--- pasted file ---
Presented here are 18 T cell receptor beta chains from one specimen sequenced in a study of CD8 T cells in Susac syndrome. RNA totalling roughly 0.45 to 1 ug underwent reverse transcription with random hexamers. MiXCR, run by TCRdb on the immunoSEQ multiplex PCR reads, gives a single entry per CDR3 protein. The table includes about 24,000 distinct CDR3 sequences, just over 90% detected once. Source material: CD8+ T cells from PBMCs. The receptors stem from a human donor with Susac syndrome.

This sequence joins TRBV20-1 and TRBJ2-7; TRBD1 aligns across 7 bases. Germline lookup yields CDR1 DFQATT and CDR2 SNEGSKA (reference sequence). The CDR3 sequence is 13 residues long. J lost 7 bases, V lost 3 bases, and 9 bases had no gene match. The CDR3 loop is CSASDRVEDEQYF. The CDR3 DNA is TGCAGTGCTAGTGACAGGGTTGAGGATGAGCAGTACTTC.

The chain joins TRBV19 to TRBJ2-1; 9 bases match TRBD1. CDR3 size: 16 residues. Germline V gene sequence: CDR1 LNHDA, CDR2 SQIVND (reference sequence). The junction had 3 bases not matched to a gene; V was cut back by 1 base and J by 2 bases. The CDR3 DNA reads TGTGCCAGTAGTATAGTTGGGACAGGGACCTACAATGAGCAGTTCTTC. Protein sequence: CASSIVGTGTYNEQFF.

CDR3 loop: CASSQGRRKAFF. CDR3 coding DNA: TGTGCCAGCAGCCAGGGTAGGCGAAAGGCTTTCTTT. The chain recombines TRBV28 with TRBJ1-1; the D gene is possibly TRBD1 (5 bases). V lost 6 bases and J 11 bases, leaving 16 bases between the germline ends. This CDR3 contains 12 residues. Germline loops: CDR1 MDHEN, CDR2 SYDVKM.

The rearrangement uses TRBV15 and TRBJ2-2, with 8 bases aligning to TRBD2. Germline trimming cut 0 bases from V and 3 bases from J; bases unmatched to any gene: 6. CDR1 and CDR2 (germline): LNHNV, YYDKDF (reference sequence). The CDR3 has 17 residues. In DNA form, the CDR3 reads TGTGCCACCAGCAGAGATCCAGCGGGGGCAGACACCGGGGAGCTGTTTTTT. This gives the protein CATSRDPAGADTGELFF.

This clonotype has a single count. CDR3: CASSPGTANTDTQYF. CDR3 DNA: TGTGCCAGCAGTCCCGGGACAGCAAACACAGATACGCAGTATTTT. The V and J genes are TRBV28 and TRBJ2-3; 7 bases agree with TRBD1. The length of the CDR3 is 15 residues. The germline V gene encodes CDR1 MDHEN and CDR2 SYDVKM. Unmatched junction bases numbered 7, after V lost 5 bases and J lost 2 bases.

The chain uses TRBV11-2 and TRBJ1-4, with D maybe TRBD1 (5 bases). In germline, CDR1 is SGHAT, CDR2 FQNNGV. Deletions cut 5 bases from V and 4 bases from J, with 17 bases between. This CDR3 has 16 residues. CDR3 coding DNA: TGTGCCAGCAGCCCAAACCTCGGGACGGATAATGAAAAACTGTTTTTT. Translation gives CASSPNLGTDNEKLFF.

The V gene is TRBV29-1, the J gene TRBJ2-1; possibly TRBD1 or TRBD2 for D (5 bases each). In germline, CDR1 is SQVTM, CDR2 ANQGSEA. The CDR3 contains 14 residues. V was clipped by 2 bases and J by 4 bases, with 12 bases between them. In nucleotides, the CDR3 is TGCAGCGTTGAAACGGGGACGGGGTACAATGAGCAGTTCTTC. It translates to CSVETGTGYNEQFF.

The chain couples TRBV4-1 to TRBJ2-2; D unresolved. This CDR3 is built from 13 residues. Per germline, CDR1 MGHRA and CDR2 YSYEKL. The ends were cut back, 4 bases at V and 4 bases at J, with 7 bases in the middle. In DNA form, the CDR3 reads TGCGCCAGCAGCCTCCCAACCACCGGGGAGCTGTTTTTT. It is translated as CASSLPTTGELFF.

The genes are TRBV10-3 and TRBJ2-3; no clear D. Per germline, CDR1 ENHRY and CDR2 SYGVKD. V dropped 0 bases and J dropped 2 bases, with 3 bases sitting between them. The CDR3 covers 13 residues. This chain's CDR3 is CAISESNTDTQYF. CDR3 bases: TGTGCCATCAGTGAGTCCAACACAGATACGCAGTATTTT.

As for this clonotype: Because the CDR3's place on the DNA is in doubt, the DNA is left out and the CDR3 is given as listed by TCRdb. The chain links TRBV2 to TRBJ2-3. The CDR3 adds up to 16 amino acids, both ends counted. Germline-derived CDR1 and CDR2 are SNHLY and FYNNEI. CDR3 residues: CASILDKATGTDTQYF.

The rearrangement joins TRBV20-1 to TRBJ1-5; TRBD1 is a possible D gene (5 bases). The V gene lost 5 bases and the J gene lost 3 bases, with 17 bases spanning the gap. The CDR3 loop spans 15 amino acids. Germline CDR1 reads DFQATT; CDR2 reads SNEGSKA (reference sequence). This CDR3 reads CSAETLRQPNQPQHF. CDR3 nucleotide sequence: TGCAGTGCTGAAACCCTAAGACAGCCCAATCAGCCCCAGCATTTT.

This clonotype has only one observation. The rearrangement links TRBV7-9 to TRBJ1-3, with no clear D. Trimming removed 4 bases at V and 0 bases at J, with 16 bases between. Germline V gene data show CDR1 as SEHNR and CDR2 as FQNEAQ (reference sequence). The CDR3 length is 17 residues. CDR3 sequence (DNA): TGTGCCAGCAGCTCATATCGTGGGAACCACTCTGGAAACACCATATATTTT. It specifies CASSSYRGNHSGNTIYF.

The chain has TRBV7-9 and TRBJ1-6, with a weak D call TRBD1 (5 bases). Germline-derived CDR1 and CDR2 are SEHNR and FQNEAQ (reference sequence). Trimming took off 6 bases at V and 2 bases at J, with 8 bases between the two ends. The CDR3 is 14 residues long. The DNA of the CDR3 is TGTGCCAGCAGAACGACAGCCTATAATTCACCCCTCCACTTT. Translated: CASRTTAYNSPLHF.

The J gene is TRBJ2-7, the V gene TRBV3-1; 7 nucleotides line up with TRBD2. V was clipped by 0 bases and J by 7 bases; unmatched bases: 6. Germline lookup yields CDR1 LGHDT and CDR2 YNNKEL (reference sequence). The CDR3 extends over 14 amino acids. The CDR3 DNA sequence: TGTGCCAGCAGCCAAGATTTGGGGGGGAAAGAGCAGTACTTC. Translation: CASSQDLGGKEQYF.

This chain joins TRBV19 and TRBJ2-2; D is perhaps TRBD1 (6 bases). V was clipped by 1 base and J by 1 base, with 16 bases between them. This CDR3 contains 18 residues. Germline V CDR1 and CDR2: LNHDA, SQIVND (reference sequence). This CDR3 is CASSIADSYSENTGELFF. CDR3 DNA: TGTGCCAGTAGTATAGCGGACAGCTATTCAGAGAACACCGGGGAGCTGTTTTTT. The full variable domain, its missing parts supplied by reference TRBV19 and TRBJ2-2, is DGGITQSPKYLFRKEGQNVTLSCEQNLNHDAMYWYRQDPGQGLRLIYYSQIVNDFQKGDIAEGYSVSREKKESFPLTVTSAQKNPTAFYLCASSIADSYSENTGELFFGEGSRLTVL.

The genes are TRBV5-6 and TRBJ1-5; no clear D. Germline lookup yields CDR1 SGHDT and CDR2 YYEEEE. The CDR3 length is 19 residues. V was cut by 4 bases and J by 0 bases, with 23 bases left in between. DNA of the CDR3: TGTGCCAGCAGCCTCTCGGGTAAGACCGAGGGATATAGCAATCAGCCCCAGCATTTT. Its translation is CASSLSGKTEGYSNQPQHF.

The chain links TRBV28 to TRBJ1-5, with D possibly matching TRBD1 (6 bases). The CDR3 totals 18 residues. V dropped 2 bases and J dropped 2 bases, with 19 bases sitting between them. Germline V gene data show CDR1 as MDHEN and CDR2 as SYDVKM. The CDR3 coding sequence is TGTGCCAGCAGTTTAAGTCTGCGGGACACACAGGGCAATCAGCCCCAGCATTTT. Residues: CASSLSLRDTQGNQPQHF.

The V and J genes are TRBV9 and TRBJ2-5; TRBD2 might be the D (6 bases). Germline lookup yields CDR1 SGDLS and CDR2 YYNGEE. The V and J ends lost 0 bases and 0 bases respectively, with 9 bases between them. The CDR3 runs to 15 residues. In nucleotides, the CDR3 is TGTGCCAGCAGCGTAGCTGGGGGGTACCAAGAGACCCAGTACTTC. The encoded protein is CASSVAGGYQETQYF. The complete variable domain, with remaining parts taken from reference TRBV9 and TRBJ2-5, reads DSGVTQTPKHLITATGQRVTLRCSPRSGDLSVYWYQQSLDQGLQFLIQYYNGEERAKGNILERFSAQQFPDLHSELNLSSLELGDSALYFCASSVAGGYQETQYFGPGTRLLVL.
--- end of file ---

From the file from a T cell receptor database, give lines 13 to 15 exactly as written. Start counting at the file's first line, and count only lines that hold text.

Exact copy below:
This clonotype has only one observation. The rearrangement links TRBV7-9 to TRBJ1-3, with no clear D. Trimming removed 4 bases at V and 0 bases at J, with 16 bases between. Germline V gene data show CDR1 as SEHNR and CDR2 as FQNEAQ (reference sequence). The CDR3 length is 17 residues. CDR3 sequence (DNA): TGTGCCAGCAGCTCATATCGTGGGAACCACTCTGGAAACACCATATATTTT. It specifies CASSSYRGNHSGNTIYF.

The chain has TRBV7-9 and TRBJ1-6, with a weak D call TRBD1 (5 bases). Germline-derived CDR1 and CDR2 are SEHNR and FQNEAQ (reference sequence). Trimming took off 6 bases at V and 2 bases at J, with 8 bases between the two ends. The CDR3 is 14 residues long. The DNA of the CDR3 is TGTGCCAGCAGAACGACAGCCTATAATTCACCCCTCCACTTT. Translated: CASRTTAYNSPLHF.

The J gene is TRBJ2-7, the V gene TRBV3-1; 7 nucleotides line up with TRBD2. V was clipped by 0 bases and J by 7 bases; unmatched bases: 6. Germline lookup yields CDR1 LGHDT and CDR2 YNNKEL (reference sequence). The CDR3 extends over 14 amino acids. The CDR3 DNA sequence: TGTGCCAGCAGCCAAGATTTGGGGGGGAAAGAGCAGTACTTC. Translation: CASSQDLGGKEQYF.